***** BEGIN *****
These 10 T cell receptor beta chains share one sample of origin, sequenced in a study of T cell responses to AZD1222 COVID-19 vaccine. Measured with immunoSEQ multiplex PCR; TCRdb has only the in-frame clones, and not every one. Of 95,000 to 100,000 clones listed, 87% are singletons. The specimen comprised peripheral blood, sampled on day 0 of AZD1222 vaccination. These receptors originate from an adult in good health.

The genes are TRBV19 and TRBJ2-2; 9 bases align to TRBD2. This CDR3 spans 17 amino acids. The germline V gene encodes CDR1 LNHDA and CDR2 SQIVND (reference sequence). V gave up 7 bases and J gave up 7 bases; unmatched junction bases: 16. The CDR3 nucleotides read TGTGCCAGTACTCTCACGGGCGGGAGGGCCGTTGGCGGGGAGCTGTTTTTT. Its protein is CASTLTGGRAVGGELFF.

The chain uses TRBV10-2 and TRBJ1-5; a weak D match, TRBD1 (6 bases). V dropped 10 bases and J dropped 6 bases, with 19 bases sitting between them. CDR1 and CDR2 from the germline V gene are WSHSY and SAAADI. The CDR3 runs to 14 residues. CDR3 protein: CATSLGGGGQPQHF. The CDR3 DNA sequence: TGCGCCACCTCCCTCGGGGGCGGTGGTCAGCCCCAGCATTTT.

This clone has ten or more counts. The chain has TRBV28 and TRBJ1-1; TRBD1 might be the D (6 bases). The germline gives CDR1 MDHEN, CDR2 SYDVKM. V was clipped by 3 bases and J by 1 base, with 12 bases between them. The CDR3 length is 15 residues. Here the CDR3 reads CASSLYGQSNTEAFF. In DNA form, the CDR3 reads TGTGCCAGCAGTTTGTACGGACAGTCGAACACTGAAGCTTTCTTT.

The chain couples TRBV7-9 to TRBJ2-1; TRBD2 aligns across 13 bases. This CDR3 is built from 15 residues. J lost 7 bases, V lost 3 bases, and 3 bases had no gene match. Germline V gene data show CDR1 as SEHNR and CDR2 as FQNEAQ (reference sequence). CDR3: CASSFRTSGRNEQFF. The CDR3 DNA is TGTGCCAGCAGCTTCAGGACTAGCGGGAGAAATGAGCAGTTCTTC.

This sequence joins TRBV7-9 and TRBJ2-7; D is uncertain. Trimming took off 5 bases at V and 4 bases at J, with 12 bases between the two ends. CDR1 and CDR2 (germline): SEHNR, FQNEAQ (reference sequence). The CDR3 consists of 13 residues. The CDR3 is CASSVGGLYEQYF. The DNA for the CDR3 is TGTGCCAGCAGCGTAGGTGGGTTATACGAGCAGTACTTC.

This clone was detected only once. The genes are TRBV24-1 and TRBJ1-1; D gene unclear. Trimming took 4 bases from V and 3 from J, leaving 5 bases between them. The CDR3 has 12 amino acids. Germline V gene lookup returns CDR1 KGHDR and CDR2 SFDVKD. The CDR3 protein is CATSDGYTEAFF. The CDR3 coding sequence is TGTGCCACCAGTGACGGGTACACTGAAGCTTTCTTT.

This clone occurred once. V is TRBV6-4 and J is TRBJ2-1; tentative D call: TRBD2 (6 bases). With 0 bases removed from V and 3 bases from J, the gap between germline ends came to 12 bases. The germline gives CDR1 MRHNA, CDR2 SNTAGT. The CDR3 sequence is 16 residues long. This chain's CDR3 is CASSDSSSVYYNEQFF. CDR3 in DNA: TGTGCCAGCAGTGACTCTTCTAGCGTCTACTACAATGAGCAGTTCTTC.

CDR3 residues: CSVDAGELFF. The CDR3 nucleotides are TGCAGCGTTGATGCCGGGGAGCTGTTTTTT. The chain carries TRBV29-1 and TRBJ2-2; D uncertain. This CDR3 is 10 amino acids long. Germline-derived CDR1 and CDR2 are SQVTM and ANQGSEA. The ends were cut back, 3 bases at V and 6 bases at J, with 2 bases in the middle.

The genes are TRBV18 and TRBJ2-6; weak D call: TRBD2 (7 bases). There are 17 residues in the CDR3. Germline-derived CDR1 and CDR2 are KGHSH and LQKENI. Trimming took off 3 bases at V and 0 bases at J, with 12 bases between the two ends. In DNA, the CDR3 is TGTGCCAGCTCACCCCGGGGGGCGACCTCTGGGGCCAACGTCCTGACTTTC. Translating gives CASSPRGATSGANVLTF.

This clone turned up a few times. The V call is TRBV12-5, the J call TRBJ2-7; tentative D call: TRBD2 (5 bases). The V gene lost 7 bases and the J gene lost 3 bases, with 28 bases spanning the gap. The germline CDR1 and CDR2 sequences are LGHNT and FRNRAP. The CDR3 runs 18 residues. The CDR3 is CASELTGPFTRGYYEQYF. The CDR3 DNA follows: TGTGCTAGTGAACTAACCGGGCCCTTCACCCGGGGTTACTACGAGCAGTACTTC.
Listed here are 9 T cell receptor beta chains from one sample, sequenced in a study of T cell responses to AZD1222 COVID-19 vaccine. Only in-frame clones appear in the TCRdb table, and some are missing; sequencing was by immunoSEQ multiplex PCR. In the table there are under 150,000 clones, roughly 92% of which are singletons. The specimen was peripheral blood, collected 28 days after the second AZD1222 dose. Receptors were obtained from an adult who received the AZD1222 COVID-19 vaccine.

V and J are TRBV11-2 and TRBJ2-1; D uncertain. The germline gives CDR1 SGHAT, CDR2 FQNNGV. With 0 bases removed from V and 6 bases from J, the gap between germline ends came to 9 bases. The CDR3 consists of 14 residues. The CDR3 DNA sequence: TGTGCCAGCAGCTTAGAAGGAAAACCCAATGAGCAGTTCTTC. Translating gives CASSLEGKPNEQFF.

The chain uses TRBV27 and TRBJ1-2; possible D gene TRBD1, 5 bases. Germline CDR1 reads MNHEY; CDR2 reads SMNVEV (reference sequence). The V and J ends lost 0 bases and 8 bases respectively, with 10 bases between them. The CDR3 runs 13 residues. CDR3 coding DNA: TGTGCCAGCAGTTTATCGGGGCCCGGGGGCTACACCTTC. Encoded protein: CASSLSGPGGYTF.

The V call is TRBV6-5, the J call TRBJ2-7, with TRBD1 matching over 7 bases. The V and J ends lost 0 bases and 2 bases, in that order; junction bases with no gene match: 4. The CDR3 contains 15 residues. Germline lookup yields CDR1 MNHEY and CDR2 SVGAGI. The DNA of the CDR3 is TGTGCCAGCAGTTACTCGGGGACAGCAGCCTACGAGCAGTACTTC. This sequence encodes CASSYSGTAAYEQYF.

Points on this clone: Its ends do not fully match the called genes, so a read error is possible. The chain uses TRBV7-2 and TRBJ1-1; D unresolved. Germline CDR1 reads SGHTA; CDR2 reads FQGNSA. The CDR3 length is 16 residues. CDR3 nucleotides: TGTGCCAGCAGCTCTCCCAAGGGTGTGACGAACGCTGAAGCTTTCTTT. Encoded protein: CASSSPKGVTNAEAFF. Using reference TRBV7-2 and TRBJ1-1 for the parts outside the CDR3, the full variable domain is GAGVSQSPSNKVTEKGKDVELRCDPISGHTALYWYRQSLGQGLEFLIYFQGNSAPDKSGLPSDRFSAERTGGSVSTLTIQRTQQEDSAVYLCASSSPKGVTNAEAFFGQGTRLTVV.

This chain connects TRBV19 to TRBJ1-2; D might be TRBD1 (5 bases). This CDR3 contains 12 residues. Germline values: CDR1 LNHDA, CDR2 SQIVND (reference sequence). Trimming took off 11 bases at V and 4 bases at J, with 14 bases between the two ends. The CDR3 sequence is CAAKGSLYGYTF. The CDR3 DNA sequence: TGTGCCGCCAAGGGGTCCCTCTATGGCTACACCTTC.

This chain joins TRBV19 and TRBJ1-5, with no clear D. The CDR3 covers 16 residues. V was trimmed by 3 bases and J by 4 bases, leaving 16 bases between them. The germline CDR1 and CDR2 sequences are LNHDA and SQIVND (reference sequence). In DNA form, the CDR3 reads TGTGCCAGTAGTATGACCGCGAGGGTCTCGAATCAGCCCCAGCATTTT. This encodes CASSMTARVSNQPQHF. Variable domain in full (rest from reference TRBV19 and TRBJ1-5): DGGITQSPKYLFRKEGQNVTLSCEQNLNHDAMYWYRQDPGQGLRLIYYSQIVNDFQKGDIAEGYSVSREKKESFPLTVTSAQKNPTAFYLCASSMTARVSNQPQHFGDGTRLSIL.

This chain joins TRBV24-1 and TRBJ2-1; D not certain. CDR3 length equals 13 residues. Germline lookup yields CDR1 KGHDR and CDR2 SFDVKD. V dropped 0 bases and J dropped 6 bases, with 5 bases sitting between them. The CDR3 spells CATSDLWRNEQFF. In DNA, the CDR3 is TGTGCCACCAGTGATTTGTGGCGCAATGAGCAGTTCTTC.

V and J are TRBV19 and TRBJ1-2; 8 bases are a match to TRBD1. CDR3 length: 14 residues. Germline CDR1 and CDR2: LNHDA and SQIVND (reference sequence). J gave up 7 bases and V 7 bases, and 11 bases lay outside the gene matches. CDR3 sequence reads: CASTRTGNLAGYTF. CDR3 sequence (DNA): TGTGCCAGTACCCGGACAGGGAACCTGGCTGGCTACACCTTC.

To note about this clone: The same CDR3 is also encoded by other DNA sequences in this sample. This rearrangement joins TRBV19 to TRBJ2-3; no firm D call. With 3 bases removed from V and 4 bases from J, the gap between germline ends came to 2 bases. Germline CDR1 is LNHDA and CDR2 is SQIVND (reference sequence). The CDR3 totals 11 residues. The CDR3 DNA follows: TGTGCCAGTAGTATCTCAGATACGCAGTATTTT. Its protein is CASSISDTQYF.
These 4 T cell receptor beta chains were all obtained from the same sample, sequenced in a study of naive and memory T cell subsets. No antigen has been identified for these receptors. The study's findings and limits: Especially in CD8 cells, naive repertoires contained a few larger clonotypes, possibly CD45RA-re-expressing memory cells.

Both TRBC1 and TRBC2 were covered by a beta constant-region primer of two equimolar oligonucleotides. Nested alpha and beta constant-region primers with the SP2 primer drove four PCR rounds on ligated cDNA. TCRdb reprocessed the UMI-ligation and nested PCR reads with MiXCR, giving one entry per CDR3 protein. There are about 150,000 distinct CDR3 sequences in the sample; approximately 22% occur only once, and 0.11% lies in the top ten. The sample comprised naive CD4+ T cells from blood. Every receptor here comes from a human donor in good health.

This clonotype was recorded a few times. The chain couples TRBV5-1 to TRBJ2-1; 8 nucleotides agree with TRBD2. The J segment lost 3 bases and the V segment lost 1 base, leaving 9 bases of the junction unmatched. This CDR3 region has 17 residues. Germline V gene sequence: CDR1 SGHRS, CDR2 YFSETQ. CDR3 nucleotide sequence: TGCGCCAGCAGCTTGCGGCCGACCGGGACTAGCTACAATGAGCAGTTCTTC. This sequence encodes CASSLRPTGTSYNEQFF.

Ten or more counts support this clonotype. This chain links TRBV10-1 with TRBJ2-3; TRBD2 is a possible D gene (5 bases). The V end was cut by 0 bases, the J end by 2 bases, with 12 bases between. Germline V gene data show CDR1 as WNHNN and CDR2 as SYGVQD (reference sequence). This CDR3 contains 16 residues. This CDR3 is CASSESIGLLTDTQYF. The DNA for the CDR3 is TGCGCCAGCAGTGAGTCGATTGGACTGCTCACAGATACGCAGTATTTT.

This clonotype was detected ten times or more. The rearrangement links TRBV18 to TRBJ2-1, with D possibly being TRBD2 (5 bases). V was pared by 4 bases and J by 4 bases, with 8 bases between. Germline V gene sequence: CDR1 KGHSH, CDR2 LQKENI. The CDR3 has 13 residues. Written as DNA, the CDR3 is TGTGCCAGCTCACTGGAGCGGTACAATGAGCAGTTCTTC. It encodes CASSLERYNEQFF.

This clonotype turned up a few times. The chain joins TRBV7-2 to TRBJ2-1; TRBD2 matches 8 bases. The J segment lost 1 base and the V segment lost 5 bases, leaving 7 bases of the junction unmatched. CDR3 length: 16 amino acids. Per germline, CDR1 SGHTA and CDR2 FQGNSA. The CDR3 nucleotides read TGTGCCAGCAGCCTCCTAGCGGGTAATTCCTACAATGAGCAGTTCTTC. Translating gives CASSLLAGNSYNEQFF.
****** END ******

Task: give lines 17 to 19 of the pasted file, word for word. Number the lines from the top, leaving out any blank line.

This chain connects TRBV19 to TRBJ1-2; D might be TRBD1 (5 bases). This CDR3 contains 12 residues. Germline values: CDR1 LNHDA, CDR2 SQIVND (reference sequence). Trimming took off 11 bases at V and 4 bases at J, with 14 bases between the two ends. The CDR3 sequence is CAAKGSLYGYTF. The CDR3 DNA sequence: TGTGCCGCCAAGGGGTCCCTCTATGGCTACACCTTC.

This chain joins TRBV19 and TRBJ1-5, with no clear D. The CDR3 covers 16 residues. V was trimmed by 3 bases and J by 4 bases, leaving 16 bases between them. The germline CDR1 and CDR2 sequences are LNHDA and SQIVND (reference sequence). In DNA form, the CDR3 reads TGTGCCAGTAGTATGACCGCGAGGGTCTCGAATCAGCCCCAGCATTTT. This encodes CASSMTARVSNQPQHF. Variable domain in full (rest from reference TRBV19 and TRBJ1-5): DGGITQSPKYLFRKEGQNVTLSCEQNLNHDAMYWYRQDPGQGLRLIYYSQIVNDFQKGDIAEGYSVSREKKESFPLTVTSAQKNPTAFYLCASSMTARVSNQPQHFGDGTRLSIL.

This chain joins TRBV24-1 and TRBJ2-1; D not certain. CDR3 length equals 13 residues. Germline lookup yields CDR1 KGHDR and CDR2 SFDVKD. V dropped 0 bases and J dropped 6 bases, with 5 bases sitting between them. The CDR3 spells CATSDLWRNEQFF. In DNA, the CDR3 is TGTGCCACCAGTGATTTGTGGCGCAATGAGCAGTTCTTC.